Apple has used WWDC to usher in a new era on the Mac. As the rumor mill predicted, the Cupertino company has renamed its desktop operating system to macOS Sierra, marking the first change to OS X’s naming convention since it launched 15 years ago.
Previously standing out like a sore thumb, macOS has been brought in-line with the company’s other platforms – iOS, watchOS and tvOS – completing a set of product names that appear rounder, friendlier and more welcoming compared to what has gone before.
The naming change isn’t purely cosmetic. Not only does it remove any remaining confusion around what hardware the operating system appears on, it also highlights Apple’s ultimate goal: four individual platforms each with their own personality that, through clever interoperability, feel like a single operating system sliced and diced onto different pieces of hardware.
Unlike Microsoft, which believes that a tablet should be able to convert into a laptop to save you carrying around two devices, Apple wants you to empty your wallet on as many of its products as possible while making the transition from one to another as seamless as possible.
As such, whether used on its laptops, tablets, watches or on a big screen, its devices’ menus are similar, the apps feel familiar and you can retrieve your data no matter which one you’re working on.
The enabler of all of this, of course, is Continuity – Apple’s umbrella term for a suite of features that bring iOS and OS X devices continually closer – and it’s the beating heart macOS Sierra. Whereas OS X 10.11 El Capitan was all about under-the-hood performance improvements, macOS’s first outing brings the focus back to interoperability.
It’s a journey that the company began with OS X 10.10 Yosemite, which introduced Continuity features such as Handoff (which lets you pick up where left off in an app on another device), Phone Calls, SMS Text Messaging and Wi-Fi Sharing.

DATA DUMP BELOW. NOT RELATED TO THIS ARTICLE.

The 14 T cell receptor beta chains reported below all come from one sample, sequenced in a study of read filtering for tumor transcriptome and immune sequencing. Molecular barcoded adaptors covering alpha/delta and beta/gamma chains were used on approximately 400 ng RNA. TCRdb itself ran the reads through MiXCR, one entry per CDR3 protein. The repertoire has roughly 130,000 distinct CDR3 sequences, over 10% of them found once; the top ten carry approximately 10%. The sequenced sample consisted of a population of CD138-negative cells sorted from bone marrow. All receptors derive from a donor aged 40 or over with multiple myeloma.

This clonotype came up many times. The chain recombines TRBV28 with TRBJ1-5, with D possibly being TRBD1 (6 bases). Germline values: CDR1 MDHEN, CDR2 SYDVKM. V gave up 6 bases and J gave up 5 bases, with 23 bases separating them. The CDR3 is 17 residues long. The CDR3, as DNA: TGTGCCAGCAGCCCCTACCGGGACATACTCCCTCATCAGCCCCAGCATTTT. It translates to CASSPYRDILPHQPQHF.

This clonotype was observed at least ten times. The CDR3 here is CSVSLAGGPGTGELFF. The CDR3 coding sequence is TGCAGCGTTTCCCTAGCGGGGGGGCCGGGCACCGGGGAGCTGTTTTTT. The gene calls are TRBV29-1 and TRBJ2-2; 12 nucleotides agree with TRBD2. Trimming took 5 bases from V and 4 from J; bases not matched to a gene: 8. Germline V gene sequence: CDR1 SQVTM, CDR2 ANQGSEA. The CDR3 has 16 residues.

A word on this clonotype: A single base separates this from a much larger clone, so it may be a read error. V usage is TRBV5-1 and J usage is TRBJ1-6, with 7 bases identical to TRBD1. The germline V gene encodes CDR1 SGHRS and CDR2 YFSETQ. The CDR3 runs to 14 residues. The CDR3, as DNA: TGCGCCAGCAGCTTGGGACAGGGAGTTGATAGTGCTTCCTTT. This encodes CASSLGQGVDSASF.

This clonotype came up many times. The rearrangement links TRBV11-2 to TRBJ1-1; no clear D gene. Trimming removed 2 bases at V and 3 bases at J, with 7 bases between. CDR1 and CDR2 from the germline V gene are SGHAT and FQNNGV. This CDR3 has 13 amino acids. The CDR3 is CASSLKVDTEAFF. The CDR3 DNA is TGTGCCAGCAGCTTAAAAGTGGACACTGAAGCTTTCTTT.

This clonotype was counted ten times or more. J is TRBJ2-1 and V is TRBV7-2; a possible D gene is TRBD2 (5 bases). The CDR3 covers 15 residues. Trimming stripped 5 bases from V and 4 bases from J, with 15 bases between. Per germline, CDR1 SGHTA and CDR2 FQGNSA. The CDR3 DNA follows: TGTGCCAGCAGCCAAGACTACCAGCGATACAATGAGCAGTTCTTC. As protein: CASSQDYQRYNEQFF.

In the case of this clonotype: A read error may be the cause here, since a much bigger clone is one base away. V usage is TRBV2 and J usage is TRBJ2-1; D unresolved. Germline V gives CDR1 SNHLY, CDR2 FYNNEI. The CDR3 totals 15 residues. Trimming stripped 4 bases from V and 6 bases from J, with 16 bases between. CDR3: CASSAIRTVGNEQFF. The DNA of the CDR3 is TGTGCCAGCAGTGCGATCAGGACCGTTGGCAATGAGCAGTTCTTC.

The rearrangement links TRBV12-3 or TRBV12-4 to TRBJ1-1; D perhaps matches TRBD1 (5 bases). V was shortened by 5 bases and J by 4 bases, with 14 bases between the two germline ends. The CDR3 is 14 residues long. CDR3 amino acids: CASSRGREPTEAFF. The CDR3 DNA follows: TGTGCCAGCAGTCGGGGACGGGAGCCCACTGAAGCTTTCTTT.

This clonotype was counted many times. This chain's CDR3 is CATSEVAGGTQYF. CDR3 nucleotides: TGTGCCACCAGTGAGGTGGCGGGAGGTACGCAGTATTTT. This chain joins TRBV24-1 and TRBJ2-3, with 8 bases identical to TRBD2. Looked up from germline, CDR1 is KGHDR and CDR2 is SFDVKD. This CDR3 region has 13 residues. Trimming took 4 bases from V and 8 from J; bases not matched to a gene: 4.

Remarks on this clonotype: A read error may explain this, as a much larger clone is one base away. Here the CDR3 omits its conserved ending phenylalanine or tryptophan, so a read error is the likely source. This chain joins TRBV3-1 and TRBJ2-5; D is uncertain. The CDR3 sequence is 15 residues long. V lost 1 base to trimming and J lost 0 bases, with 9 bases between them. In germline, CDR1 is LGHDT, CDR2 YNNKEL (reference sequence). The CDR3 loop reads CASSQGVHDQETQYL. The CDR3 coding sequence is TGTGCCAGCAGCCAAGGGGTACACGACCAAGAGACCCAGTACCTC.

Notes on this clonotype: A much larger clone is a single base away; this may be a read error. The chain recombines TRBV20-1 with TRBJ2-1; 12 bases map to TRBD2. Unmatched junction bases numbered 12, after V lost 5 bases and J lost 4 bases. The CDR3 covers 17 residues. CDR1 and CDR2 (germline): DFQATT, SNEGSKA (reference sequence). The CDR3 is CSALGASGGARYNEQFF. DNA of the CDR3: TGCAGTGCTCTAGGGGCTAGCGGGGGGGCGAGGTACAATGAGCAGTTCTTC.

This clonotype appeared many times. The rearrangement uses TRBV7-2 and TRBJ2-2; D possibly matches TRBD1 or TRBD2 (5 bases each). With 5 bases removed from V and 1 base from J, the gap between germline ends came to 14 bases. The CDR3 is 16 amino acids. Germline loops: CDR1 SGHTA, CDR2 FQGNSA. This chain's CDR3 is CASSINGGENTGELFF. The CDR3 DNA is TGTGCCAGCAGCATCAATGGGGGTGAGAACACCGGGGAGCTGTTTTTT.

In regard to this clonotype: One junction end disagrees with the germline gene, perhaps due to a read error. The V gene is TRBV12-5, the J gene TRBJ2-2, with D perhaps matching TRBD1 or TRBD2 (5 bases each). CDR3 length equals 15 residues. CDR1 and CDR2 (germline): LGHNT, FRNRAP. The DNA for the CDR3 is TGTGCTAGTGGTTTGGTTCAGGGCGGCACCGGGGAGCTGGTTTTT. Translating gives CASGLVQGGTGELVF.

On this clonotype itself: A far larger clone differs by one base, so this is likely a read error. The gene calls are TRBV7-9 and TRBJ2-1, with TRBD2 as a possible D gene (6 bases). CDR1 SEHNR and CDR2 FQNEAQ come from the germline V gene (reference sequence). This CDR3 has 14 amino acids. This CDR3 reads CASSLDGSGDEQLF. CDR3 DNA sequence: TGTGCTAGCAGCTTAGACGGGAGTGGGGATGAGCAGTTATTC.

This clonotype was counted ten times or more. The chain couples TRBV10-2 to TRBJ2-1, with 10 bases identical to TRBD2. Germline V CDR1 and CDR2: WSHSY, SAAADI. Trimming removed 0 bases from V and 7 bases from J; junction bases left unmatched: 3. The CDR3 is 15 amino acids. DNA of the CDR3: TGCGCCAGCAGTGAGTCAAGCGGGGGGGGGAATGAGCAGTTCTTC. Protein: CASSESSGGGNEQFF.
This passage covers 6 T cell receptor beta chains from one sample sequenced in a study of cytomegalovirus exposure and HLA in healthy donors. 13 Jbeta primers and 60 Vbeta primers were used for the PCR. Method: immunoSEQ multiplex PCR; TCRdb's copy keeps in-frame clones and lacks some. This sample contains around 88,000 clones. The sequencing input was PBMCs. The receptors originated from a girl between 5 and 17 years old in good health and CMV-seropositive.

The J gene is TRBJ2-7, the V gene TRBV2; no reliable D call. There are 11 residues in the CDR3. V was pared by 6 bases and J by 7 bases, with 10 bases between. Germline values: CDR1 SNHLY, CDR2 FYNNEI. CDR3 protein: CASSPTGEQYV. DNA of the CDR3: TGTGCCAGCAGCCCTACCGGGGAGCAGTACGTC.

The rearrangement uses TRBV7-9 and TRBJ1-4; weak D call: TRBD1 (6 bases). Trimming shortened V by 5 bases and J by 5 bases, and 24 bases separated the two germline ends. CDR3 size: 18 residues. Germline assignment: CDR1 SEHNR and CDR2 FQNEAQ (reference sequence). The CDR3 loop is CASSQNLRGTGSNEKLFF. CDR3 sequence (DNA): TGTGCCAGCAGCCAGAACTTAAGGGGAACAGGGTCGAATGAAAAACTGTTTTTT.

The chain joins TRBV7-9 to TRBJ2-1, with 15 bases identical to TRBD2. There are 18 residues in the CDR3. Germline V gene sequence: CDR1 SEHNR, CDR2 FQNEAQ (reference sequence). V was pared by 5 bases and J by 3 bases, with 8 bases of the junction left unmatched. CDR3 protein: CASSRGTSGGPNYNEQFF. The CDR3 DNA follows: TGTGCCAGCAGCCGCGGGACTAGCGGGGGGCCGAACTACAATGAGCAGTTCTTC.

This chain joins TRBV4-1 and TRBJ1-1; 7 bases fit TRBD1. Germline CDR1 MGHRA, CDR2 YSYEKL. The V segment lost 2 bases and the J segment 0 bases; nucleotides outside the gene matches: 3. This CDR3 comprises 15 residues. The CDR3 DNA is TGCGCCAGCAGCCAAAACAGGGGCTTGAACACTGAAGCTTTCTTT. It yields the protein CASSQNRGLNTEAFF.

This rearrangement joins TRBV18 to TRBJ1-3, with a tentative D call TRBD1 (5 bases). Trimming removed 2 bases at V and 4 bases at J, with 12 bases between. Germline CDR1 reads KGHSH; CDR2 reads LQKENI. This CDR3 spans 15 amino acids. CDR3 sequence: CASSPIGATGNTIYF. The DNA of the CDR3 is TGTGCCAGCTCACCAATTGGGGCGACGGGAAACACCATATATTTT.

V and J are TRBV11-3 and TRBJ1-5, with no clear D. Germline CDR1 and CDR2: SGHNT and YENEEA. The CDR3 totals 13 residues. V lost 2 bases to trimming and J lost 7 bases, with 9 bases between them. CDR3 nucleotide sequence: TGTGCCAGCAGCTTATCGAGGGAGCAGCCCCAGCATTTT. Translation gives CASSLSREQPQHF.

The new Continuity features introduced in Sierra offer a compelling blend of time-saving and productivity-driving capabilities. They’re multiple bite-sized pieces of functionality that together make owning an Apple Watch, iPad or another Mac more appealing.
Auto Unlock, for example, lets your Apple Watch unlock your Mac if you’ve already authenticated with it and are sat within range. Like the most useful innovations, it has the potential to make you wonder how you ever managed without it.
Apple has also introduced the ability to sync files saved to the Mac’s desktop with iOS devices and other Macs using iCloud Drive. Dumping files onto the desktop is an age-old habit of computer users even in the era of third-party cloud storage services such as OneDrive.
Just like Auto Unlock and the Apple Watch, the feature introduces convenience while nudging Mac owners into splashing the cash (on more cloud storage in this case, rather than buying a contentious timepiece).
Another new Continuity feature on Sierra, one that uploads old files on a Mac to Apple’s cloud to free up more space on the machine, is a similar proposition.
Before Sierra, the Mac was the only one of Apple’s platforms not to have Siri. Apple has now baked its personal assistant into its computers, and while it hasn’t quite brought all 18 commands that I would like to see on there, it brings added weight to Continuity.
Any information retrieved by Siri on the desktop, for example, such as search results or movie times, can be copied to a new Universal Clipboard that lets you instantly past it into apps running on an iPad, iPhone or other Apple device.
With MacOS 10.12 Sierra, Apple has only reiterated its commitment to interoperability and has further positioned the Mac as a vital part of its device line-up. In a post-PC era of declining computer sales and trends toward mobile devices, that’s only good news for Mac fans everywhere.
Now, what’s happening over on iOS 10?